Cockroaches Triggers Asthma in Children
In some environments, 19 percent or nearly 1 in 5 children suffer from asthma. As for in other conditions, asthma is only about 3 percent. Traffic, industrial incinerators, and air pollution sources in open spaces have all been blamed in the past.
However, researchers at Columbia University have found that children living in environments with high asthma rates are twice as likely to carry antibodies to the cockroach proteins in their blood – a sign that the children had been exposed to the insect and possibly are allergic to cockroaches.
Besides that, the houses in the neighborhood with high asthma rates contain more allergens produced by cockroaches in household dust.
This study provides “further evidence that exposure to cockroaches is a part of this story,” said study author Matthew Perzanowski.
“Cockroach allergens actually contribute to the differences in prevalence of asthma, even in urban environments like New York City.”
For the study published in the ‘Journal of Allergy and Clinical Immunology’, Perzanowski and his team visited 239 homes of seven and eight year old children. Half of them live in areas with high asthma rates.
Previous studies have linked poverty with increased asthma in children. However, to eliminate the influence of income or results, the authors included only families with the same middle-income health insurance plans. The aim is to ensure they have the same income and access to health care. Apparently, more than half of the children already have asthma.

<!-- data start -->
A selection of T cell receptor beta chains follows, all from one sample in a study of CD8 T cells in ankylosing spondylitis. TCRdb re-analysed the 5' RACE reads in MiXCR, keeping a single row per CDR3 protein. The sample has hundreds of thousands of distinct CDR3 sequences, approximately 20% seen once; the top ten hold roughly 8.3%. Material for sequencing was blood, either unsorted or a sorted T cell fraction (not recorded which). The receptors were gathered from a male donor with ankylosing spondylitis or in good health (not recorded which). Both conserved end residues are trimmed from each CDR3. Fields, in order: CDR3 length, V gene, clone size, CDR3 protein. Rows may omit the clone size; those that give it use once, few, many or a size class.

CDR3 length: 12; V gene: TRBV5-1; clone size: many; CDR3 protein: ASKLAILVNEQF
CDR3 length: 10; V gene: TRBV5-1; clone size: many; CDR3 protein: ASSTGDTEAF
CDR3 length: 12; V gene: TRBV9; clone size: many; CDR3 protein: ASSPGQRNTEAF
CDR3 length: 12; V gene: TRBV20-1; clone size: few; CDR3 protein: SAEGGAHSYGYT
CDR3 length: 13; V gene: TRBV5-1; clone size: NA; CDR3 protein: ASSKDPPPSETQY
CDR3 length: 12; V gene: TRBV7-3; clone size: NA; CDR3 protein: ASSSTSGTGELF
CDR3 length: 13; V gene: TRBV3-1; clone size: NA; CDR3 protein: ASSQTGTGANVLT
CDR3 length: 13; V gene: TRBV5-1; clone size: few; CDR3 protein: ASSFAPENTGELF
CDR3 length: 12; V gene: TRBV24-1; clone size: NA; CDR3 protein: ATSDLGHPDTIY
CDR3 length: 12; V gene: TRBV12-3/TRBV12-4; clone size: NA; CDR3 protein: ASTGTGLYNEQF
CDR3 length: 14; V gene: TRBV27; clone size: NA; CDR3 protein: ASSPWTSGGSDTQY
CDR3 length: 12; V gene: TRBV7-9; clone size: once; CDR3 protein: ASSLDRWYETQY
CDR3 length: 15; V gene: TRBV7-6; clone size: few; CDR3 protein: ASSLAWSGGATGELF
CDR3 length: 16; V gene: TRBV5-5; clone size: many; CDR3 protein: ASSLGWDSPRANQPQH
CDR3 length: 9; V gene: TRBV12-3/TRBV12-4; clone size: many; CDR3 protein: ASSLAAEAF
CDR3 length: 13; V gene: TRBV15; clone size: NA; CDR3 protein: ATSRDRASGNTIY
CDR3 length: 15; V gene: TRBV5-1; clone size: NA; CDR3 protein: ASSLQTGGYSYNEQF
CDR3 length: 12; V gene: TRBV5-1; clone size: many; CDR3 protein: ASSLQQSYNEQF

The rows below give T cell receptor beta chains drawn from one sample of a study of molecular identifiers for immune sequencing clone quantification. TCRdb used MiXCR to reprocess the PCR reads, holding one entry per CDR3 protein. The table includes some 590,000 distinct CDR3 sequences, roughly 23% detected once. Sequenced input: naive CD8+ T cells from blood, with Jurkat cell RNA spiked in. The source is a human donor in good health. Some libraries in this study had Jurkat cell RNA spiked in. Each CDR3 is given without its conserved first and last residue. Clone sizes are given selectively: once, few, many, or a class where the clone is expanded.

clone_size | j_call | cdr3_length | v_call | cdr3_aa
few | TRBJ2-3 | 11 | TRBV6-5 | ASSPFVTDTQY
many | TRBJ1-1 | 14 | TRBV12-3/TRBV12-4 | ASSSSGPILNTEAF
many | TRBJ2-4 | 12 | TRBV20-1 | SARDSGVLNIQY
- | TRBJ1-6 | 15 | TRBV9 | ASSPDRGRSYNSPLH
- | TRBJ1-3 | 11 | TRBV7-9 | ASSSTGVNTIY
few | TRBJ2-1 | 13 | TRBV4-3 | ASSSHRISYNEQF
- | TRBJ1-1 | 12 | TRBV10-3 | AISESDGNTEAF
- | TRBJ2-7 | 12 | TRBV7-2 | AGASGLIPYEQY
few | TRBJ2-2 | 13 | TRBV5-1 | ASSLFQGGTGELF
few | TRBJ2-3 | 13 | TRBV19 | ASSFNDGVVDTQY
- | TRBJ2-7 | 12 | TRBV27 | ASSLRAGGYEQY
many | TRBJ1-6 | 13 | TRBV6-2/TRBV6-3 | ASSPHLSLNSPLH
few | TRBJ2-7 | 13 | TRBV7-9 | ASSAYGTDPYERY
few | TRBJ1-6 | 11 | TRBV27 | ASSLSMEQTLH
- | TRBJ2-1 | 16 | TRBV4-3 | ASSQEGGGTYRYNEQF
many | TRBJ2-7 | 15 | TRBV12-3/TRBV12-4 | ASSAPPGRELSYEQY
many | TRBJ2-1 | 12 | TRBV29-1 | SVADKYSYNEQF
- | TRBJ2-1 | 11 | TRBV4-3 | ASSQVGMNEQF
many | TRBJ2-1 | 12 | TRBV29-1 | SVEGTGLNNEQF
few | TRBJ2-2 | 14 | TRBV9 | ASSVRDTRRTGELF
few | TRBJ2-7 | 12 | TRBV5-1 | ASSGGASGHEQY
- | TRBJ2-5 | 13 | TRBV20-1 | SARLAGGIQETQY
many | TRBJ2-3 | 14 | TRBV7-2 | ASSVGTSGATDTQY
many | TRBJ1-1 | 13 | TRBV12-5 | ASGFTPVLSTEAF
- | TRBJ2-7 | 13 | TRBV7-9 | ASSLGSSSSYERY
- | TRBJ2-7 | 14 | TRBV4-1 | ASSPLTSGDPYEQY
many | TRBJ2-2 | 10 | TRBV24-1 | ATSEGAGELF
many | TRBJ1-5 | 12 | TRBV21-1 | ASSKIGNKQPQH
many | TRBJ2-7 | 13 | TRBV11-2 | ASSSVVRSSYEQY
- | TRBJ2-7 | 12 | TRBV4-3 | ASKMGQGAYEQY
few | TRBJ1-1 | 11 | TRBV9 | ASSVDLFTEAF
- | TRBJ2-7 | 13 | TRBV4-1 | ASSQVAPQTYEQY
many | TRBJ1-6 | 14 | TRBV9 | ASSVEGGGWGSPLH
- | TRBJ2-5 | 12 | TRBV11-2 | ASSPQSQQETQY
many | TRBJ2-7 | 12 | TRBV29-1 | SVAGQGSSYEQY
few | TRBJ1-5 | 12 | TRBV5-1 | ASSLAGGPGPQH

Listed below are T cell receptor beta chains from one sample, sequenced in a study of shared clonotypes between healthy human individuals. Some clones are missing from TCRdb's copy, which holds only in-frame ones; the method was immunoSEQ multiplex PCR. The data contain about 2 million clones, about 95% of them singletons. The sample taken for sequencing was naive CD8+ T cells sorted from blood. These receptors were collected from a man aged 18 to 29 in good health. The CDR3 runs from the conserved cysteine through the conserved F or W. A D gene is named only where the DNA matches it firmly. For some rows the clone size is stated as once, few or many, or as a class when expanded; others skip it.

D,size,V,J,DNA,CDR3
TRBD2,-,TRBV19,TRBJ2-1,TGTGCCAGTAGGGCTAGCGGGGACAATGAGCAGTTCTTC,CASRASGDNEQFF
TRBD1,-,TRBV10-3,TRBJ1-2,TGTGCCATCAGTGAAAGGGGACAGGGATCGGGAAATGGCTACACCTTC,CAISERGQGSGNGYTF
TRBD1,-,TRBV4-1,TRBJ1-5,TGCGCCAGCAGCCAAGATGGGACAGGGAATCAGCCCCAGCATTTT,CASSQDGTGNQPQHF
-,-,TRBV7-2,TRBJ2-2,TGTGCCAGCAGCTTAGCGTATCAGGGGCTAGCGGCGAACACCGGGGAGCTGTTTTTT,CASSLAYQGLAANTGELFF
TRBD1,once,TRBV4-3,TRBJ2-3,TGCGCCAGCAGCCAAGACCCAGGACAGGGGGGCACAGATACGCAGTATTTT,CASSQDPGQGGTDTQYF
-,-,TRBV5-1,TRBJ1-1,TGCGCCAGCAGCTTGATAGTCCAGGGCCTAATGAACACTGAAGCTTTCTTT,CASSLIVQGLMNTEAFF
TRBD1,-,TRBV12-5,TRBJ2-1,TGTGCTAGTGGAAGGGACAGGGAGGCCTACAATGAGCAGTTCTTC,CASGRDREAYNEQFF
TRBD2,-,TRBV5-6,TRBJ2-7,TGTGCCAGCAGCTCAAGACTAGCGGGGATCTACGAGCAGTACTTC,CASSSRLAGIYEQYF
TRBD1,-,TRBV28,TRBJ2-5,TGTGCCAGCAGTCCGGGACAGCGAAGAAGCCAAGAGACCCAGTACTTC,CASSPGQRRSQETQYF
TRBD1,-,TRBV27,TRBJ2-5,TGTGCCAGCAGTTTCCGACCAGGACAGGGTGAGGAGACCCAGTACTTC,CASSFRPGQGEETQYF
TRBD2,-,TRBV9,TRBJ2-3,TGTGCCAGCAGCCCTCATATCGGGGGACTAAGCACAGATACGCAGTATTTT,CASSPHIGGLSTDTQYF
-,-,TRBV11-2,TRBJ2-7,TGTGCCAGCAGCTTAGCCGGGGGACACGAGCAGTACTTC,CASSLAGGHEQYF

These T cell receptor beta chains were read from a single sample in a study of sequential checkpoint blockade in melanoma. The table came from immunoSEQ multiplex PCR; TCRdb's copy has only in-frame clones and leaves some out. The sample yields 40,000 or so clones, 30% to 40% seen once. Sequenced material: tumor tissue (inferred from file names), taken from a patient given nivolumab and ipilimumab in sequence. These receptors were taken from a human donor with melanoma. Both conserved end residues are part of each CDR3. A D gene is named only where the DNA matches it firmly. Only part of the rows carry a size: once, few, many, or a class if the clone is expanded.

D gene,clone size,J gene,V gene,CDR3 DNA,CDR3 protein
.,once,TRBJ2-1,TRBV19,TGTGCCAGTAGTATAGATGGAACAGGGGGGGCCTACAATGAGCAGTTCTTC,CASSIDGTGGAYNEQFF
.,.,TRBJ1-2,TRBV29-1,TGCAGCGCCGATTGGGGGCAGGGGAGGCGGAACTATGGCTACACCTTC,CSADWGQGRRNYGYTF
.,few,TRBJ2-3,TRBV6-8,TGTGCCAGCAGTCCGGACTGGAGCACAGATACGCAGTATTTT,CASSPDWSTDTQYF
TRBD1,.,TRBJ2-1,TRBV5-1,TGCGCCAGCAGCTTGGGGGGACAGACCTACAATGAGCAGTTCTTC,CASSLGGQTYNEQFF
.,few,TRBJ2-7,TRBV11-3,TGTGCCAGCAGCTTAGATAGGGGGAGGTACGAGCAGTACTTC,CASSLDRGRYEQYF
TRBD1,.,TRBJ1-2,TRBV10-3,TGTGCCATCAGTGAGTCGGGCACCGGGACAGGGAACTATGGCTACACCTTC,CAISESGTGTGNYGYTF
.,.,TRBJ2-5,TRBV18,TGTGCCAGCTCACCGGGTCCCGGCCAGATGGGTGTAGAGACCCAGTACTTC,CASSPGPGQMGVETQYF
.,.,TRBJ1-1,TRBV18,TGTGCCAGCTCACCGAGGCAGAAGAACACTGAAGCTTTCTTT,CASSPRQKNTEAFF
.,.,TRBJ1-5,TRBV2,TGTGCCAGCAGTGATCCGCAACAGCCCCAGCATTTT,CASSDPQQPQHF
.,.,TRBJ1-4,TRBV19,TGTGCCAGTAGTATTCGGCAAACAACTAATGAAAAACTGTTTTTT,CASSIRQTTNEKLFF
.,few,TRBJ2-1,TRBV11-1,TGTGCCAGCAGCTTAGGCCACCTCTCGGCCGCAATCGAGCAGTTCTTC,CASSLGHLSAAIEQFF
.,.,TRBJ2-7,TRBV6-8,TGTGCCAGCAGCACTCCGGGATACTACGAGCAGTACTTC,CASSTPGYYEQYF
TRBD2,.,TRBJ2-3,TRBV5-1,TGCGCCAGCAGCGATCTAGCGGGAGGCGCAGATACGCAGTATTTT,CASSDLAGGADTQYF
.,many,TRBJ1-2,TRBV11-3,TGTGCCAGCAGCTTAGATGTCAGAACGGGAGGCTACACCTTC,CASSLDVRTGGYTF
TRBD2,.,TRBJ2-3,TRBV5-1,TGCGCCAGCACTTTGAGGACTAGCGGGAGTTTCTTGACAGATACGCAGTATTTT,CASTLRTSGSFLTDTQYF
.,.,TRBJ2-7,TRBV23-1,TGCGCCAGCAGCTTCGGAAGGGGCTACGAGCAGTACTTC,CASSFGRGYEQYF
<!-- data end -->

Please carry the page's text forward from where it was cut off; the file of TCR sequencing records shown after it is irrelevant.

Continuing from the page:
During the visit, researchers collected dust from the children’s bed, then took blood samples to look for antibodies against various allergens associated with asthma, including dogs, cats, rats, mites, and cockroach proteins.
Nearly 1 in 4 children in an environment with high asthma rates seem allergic to cockroaches, compared with 1 in 10 children who live in areas that asthma is less common.
Cockroaches leave proteins which are inhaled by humans and can become allergic to it. Then in turn will increase the chance they will develop asthma, Perzanowski said.
Houses in communities that suffer high asthma also had higher concentrations of cockroach allergens, and allergens associated with rats and cats.
In addition, children who are allergic to cockroaches and rats are more likely to have asthma, wrote Joanne Sordillo at the Channing Laboratory of Brigham and Women’s Hospital, Boston, who reviewed the findings for Reuters Health.